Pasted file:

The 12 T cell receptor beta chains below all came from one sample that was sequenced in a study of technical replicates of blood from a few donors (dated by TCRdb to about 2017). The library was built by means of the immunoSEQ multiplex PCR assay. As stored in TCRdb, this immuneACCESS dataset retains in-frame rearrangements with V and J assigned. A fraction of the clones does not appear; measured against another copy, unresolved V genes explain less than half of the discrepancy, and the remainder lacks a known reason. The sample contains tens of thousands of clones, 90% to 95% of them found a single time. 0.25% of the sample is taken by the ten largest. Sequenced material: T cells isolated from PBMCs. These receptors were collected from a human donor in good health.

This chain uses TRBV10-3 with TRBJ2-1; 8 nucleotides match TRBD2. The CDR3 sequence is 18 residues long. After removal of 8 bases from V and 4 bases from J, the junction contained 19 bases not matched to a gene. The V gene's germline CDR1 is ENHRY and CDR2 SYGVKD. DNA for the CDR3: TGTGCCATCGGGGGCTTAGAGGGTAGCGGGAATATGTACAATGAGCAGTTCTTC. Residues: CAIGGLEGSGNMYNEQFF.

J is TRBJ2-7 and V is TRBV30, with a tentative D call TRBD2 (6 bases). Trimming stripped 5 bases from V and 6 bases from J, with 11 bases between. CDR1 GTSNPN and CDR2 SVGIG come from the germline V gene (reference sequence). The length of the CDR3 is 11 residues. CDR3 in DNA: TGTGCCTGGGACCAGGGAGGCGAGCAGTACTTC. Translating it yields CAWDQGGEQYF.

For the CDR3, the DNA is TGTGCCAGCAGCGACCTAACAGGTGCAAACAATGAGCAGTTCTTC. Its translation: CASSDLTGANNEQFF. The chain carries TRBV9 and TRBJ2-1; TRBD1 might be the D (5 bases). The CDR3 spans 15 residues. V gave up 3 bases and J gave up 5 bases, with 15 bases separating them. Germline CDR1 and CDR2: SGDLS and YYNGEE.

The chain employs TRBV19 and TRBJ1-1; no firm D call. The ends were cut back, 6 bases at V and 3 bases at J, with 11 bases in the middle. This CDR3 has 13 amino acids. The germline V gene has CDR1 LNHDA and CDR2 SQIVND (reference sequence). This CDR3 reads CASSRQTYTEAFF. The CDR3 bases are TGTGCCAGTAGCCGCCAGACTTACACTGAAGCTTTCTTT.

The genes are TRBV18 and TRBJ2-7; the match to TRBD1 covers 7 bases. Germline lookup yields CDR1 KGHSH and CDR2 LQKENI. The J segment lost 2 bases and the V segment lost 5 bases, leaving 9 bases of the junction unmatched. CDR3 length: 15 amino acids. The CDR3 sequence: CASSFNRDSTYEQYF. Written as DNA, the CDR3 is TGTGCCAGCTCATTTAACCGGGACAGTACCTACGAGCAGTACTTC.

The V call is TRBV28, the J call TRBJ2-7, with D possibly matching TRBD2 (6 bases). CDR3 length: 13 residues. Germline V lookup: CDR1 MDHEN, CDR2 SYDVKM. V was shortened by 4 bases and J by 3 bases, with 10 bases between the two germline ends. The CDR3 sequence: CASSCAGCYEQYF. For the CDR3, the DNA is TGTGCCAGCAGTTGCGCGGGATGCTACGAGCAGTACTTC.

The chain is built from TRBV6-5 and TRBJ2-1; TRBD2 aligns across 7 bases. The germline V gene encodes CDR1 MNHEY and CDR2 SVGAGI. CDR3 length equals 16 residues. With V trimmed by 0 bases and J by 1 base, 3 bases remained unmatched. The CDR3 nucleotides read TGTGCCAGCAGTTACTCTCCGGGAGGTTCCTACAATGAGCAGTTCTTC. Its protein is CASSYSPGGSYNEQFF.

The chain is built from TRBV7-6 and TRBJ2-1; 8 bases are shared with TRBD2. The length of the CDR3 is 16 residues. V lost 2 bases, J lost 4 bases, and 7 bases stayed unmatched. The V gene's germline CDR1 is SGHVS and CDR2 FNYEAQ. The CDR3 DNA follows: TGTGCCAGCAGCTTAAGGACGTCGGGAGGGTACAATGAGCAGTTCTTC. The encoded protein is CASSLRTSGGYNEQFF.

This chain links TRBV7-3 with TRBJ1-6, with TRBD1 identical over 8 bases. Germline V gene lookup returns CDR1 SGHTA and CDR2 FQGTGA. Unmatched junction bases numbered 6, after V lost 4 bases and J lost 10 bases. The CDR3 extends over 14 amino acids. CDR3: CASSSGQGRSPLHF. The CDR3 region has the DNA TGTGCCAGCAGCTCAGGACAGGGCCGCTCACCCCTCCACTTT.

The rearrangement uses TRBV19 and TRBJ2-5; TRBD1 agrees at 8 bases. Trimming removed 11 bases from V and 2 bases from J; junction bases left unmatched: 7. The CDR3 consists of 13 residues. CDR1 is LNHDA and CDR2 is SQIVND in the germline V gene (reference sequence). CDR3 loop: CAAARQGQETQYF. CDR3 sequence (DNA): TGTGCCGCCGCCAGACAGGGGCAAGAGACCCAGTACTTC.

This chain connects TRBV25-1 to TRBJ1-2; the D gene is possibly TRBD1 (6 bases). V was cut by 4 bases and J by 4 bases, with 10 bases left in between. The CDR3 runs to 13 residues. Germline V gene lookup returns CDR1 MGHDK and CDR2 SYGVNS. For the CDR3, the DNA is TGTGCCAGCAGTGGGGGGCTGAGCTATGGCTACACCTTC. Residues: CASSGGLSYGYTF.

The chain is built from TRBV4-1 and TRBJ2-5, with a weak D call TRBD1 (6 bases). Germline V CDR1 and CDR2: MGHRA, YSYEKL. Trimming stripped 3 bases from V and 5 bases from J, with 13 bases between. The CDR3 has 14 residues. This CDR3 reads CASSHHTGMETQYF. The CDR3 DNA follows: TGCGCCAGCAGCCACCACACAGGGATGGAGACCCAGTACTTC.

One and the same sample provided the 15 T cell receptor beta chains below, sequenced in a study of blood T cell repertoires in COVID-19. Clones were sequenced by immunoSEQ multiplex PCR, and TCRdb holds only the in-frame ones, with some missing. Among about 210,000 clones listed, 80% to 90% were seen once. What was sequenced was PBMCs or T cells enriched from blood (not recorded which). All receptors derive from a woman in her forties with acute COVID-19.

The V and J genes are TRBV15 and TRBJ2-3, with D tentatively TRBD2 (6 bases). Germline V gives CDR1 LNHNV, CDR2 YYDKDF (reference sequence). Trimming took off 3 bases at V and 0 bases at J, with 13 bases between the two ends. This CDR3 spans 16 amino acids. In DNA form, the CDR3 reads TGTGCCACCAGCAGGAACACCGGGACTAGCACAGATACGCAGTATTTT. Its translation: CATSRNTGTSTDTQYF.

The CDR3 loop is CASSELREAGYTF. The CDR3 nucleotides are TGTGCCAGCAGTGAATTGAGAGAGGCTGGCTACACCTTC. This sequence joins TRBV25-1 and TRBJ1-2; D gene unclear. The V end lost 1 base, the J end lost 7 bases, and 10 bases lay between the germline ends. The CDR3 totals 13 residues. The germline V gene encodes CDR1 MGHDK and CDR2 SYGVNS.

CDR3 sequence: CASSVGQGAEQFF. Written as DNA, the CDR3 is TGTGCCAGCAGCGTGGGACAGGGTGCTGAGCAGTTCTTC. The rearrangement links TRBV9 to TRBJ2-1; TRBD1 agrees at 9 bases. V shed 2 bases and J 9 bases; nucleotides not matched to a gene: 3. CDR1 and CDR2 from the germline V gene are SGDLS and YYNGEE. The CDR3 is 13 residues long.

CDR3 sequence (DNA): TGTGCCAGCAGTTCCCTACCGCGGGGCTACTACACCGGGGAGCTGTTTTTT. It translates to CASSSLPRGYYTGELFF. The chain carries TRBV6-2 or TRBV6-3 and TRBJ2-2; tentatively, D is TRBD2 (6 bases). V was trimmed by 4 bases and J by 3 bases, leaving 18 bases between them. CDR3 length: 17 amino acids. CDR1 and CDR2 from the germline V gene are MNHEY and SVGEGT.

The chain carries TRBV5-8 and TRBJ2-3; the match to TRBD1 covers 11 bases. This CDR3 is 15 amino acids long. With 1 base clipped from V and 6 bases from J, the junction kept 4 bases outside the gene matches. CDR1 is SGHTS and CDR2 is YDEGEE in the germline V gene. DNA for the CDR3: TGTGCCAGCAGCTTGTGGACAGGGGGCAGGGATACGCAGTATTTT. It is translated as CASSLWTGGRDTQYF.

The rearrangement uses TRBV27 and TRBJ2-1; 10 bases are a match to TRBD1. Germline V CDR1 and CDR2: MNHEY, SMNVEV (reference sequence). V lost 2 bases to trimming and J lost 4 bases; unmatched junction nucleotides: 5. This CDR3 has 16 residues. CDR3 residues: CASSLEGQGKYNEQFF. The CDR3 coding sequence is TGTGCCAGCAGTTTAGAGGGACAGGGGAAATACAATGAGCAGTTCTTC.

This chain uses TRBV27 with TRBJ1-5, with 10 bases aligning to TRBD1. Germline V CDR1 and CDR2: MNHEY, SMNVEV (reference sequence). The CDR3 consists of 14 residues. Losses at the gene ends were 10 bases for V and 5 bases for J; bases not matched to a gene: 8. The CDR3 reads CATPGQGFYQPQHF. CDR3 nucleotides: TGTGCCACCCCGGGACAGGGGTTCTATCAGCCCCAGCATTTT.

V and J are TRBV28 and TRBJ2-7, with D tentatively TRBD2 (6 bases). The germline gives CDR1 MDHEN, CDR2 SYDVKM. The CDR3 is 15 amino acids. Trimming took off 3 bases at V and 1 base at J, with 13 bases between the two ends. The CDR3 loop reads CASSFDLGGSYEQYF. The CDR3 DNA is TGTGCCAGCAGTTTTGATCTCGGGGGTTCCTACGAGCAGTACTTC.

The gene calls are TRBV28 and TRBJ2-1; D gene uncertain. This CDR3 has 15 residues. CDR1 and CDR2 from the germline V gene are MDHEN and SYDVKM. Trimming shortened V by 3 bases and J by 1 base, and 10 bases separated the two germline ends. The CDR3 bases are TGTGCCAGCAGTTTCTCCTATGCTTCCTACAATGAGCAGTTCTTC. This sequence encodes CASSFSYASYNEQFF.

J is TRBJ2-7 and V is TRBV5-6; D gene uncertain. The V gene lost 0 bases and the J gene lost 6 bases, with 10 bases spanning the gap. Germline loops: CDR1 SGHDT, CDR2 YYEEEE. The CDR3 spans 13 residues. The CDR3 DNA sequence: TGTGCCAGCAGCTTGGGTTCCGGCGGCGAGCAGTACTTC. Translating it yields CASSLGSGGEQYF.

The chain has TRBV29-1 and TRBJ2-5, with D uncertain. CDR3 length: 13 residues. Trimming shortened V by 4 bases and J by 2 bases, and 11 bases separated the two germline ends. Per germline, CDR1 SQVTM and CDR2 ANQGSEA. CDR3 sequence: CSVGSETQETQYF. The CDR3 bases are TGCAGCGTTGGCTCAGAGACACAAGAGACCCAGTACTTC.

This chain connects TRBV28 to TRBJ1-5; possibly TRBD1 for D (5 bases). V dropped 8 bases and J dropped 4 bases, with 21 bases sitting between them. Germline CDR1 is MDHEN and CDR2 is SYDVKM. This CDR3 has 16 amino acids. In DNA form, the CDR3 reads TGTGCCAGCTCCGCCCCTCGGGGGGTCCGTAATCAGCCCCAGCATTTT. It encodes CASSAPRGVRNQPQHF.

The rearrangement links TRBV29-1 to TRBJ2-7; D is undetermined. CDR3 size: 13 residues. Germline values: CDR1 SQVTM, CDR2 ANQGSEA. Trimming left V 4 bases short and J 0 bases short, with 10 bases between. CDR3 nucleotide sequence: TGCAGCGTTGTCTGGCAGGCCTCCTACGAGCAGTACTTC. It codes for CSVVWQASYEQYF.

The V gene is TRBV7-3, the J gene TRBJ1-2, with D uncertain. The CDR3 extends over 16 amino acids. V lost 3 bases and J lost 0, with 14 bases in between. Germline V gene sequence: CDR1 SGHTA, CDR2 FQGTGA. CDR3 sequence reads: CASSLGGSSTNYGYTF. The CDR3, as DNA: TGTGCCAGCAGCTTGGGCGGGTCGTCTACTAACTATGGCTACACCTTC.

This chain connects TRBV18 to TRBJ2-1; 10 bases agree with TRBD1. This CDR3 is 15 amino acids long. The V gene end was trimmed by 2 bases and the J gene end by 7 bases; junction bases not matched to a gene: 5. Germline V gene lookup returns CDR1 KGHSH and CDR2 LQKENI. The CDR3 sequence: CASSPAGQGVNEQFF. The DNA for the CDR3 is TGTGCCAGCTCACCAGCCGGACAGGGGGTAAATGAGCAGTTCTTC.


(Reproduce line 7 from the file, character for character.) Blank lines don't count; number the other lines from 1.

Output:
The V call is TRBV28, the J call TRBJ2-7, with D possibly matching TRBD2 (6 bases). CDR3 length: 13 residues. Germline V lookup: CDR1 MDHEN, CDR2 SYDVKM. V was shortened by 4 bases and J by 3 bases, with 10 bases between the two germline ends. The CDR3 sequence: CASSCAGCYEQYF. For the CDR3, the DNA is TGTGCCAGCAGTTGCGCGGGATGCTACGAGCAGTACTTC.